“The Top 10 Lyme Disease Treatments: Defeat Lyme Disease with the Best of Conventional and Alternative Medicine” by Bryan Rosner, Julie Byers, James Schaller, Michael Huckleberry
from The Top 10 Lyme Disease Treatments: Defeat Lyme Disease with the Best of Conventional and Alternative Medicine
by Bryan Rosner, Julie Byers, et. al.
BioMed Publishing Group, 2007

You should also maintain aerobic endurance in the build period by adding a 30to 60-minute portion done in zone 2 to one of your other key rides once each week to make a combined workout.

“The Power Meter Handbook: A User's Guide for Cyclists and Triathletes” by Joe Friel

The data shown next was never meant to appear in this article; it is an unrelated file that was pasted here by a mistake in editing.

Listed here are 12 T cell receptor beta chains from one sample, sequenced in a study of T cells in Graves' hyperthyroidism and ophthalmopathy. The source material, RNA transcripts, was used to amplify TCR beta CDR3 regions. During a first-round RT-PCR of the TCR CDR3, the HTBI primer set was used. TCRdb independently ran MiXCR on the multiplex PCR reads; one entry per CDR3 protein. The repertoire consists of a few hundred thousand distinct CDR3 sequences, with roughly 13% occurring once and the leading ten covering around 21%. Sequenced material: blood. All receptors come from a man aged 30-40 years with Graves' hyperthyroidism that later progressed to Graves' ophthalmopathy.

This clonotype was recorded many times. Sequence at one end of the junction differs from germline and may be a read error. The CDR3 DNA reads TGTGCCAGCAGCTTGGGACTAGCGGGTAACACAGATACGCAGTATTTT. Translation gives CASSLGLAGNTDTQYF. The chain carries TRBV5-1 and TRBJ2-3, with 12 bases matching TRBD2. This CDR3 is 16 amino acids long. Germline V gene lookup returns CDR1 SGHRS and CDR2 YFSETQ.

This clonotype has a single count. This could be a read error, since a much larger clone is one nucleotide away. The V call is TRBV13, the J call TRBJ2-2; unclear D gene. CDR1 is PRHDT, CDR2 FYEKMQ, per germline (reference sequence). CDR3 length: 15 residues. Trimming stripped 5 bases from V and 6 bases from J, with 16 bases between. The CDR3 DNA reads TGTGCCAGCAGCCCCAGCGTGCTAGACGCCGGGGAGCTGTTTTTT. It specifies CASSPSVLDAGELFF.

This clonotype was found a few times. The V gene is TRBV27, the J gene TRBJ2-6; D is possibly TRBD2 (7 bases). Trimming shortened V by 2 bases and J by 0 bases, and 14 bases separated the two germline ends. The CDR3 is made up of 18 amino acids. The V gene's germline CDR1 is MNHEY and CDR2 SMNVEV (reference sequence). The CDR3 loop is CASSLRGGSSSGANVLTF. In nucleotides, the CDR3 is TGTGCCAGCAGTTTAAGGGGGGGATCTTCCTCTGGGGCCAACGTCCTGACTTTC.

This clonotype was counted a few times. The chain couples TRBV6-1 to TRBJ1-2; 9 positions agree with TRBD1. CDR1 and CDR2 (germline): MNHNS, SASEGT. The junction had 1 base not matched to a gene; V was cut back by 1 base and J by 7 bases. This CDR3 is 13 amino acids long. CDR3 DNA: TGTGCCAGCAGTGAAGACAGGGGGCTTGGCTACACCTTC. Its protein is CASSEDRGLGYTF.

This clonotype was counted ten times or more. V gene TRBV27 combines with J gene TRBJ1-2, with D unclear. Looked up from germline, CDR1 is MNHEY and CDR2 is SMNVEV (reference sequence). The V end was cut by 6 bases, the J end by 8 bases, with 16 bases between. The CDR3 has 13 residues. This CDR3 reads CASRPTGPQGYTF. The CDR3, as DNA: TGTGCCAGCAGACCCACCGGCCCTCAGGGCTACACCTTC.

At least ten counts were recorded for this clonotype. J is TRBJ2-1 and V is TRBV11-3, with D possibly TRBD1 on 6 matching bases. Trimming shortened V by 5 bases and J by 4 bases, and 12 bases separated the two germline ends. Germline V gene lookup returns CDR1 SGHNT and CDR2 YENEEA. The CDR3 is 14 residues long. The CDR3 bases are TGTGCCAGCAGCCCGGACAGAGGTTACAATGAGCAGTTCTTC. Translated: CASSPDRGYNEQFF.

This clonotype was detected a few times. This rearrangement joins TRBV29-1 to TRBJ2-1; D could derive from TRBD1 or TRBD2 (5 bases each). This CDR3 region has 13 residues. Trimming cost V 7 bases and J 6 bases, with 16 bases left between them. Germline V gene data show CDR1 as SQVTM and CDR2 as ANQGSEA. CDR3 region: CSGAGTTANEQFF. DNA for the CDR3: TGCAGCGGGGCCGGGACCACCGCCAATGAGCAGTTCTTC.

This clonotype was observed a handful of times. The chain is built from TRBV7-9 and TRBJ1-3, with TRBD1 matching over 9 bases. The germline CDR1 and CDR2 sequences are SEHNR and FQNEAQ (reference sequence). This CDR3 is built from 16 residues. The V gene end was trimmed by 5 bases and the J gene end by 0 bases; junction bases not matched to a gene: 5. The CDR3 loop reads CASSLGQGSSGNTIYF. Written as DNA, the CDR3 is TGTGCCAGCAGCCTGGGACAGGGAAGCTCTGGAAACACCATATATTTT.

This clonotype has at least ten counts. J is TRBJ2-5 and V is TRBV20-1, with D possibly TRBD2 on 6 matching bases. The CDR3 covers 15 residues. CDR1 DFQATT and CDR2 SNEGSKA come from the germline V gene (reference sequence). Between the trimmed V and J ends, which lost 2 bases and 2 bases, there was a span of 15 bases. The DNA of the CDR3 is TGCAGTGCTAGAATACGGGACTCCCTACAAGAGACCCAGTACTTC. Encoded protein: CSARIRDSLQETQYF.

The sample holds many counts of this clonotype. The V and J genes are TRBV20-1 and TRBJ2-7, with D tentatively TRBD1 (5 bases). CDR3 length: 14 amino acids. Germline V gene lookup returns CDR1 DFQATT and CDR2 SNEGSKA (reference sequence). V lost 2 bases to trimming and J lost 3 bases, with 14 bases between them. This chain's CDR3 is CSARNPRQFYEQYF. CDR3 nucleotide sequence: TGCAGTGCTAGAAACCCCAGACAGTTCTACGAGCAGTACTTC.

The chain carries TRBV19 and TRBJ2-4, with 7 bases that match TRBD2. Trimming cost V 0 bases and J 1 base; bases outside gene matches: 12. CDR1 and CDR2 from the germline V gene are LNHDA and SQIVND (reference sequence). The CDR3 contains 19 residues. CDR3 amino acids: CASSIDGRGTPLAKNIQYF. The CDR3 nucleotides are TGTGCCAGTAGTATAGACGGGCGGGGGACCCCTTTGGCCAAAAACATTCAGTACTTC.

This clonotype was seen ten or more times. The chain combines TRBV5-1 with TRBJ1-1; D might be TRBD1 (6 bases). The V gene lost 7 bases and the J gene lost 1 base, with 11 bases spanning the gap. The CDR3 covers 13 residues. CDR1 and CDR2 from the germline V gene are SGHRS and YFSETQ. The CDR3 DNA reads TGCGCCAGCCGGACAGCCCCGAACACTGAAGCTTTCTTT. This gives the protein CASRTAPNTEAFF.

from The Power Meter Handbook: A User’s Guide for Cyclists and Triathletes
by Joe Friel
VeloPress, 2012

For a change of pace or to make your walking routine even more challenging, you may want to add a little hiking to your repertoire.

“The Glycemic Index Diet For Dummies” by Meri Raffetto, RD, LDN
from The Glycemic Index Diet For Dummies
by Meri Raffetto, RD, LDN
John Wiley & Sons, 2010

While the intuitive choice may be to add mileage to the long run, we first suggest running on your rest days to add mileage.

“Hansons Marathon Method: Run Your Fastest Marathon the Hansons Way” by Luke Humphrey, Keith and Kevin Hanson
from Hansons Marathon Method: Run Your Fastest Marathon the Hansons Way
by Luke Humphrey, Keith and Kevin Hanson
VeloPress, 2016

If you haven’t exercised in a while or have never exercised before, you may need to reduce the walking times a bit until you can comfortably increase them.